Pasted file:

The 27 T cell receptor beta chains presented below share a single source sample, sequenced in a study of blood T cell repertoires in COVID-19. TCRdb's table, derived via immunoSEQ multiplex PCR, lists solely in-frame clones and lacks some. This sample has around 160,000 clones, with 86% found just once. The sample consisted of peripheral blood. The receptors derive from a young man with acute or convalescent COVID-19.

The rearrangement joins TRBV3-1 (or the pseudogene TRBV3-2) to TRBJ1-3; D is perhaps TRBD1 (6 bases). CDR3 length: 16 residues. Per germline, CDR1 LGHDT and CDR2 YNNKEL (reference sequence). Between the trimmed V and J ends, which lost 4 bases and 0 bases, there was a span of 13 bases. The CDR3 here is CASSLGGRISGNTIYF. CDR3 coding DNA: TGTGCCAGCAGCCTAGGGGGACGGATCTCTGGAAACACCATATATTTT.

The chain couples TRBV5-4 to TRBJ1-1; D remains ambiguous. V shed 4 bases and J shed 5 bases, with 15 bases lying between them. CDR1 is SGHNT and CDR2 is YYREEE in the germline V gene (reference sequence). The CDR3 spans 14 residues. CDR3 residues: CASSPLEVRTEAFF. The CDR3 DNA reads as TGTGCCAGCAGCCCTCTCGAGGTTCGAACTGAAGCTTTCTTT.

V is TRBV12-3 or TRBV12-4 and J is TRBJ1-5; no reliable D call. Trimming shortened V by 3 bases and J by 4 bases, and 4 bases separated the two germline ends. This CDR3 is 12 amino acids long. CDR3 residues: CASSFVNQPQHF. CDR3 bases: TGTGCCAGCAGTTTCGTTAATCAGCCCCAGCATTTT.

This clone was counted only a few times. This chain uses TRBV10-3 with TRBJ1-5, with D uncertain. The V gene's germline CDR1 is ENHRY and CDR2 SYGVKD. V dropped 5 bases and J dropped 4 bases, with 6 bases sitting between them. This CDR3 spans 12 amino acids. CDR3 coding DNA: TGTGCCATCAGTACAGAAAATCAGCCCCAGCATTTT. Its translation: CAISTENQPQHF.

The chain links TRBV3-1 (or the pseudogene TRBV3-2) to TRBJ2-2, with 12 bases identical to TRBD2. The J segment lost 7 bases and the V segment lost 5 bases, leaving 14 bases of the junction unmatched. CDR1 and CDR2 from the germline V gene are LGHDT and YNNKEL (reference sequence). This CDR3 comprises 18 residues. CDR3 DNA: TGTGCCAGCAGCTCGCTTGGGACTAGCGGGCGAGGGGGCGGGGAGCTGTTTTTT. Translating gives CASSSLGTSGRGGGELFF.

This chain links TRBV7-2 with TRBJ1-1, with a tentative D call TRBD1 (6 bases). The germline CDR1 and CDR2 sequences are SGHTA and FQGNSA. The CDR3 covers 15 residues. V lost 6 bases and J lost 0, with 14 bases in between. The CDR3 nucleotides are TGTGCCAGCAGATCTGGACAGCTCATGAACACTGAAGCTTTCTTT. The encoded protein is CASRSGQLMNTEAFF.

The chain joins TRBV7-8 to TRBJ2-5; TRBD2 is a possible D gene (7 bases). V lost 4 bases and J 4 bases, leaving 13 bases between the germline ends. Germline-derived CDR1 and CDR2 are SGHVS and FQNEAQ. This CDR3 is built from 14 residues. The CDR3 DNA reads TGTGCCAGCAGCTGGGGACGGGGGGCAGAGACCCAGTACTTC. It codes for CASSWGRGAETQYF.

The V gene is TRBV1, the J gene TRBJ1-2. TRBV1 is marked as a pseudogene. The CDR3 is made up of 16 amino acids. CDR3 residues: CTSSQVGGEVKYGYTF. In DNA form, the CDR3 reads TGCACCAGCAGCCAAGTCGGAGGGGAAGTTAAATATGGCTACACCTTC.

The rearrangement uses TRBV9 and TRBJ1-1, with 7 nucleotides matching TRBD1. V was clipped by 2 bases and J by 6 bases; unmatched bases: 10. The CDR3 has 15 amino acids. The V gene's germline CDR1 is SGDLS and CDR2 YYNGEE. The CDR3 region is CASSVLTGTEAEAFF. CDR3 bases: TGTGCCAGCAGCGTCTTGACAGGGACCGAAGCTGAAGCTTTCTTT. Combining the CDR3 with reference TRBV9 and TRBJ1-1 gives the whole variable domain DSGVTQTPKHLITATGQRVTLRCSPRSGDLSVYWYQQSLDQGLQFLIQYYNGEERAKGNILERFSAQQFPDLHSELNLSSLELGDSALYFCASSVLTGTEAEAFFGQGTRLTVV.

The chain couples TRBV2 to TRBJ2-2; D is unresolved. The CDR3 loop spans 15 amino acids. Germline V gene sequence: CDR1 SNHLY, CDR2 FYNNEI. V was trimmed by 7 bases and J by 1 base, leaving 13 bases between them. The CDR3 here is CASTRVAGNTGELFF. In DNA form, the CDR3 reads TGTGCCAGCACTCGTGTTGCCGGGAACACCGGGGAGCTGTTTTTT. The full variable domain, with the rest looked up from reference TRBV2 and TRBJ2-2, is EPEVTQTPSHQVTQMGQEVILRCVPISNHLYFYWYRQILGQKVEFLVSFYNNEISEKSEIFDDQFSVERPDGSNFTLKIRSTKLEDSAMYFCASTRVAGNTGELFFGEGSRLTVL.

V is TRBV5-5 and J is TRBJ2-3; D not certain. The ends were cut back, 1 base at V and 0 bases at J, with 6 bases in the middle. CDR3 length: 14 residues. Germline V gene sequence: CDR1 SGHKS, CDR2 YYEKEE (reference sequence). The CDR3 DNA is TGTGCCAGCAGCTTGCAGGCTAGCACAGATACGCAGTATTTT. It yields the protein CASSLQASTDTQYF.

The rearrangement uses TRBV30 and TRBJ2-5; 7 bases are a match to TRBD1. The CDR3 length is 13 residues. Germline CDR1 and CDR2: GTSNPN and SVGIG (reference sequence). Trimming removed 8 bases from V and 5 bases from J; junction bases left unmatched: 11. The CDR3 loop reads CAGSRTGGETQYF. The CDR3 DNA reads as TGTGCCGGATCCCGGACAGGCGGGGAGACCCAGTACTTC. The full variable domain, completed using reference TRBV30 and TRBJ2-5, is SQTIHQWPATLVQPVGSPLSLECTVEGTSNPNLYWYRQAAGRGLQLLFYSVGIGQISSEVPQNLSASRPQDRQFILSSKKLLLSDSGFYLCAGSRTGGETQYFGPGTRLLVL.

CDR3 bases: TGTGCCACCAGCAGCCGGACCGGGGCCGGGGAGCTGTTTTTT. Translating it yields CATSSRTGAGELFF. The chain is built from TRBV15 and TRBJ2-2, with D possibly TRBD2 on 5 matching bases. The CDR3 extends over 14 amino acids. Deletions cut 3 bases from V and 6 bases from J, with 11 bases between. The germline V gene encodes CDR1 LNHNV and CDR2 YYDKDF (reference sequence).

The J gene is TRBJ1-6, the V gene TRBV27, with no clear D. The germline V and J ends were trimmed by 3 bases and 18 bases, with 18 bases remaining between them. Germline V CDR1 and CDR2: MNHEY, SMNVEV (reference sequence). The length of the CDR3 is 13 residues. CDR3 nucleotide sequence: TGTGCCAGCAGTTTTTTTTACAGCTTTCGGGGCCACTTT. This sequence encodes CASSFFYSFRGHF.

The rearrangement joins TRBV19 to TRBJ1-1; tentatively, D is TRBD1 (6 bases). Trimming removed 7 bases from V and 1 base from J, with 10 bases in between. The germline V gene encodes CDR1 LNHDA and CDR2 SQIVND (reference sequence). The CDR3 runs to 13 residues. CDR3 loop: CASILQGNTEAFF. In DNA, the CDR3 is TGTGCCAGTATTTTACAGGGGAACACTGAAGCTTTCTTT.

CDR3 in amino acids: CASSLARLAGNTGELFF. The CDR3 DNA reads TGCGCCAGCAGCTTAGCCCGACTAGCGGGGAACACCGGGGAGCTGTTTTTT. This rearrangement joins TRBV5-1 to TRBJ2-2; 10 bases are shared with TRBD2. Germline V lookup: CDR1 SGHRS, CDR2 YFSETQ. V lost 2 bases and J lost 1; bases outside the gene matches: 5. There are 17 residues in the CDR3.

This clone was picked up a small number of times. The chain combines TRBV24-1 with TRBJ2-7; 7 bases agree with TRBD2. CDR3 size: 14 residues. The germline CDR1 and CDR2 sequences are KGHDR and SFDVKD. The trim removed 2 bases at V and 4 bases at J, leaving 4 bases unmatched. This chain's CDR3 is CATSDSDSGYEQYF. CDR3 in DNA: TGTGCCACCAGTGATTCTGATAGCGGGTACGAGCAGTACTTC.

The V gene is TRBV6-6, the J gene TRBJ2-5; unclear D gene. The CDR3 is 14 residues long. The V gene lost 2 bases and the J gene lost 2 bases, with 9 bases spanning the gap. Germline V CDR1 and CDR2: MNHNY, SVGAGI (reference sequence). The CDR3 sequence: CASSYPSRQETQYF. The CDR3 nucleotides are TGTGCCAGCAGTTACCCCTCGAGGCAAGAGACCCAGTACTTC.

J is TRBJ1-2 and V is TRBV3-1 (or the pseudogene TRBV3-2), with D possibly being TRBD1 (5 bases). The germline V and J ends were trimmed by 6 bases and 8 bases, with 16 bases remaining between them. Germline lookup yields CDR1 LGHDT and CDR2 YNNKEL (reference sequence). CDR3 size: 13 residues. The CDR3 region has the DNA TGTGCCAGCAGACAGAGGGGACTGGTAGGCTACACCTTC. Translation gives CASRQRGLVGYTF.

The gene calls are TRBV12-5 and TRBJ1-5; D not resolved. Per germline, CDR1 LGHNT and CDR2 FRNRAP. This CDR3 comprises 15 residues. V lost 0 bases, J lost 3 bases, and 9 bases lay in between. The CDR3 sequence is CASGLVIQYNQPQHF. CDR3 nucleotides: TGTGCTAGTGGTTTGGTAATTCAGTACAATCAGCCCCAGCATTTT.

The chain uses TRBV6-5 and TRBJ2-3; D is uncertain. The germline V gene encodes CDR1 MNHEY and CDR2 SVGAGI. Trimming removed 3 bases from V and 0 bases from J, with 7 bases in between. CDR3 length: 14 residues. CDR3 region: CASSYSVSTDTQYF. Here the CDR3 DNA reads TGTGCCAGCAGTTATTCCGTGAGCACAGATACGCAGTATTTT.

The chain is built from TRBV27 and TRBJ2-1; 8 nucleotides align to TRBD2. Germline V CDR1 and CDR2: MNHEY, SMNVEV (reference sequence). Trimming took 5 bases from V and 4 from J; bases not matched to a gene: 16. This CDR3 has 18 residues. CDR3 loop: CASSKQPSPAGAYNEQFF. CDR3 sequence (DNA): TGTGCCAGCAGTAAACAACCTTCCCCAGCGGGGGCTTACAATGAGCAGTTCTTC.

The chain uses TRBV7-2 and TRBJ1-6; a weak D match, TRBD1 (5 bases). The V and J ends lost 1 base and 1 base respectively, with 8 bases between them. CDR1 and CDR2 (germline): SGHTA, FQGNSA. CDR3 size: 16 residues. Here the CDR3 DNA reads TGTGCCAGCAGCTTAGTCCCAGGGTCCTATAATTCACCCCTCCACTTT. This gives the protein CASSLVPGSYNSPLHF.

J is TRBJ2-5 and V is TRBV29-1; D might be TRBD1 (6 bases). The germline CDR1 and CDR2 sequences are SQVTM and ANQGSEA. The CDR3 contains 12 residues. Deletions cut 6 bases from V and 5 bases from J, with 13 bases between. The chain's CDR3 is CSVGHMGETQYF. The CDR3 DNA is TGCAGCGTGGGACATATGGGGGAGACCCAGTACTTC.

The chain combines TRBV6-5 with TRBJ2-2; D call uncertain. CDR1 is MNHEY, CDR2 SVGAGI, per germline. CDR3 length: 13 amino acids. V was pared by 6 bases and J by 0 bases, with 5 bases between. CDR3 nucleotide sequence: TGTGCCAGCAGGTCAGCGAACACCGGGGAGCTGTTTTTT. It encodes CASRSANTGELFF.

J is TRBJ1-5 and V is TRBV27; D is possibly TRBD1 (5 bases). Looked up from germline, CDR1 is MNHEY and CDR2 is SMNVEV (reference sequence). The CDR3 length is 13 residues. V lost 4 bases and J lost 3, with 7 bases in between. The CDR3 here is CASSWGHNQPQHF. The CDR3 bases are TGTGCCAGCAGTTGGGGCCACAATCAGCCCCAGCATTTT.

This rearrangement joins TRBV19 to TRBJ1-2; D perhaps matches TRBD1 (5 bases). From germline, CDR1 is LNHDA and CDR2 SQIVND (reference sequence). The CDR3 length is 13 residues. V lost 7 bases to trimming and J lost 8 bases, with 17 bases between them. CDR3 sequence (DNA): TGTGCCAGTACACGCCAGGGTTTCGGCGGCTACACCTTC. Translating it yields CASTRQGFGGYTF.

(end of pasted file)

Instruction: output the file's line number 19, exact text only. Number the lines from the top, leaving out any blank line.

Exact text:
The V gene is TRBV6-6, the J gene TRBJ2-5; unclear D gene. The CDR3 is 14 residues long. The V gene lost 2 bases and the J gene lost 2 bases, with 9 bases spanning the gap. Germline V CDR1 and CDR2: MNHNY, SVGAGI (reference sequence). The CDR3 sequence: CASSYPSRQETQYF. The CDR3 nucleotides are TGTGCCAGCAGTTACCCCTCGAGGCAAGAGACCCAGTACTTC.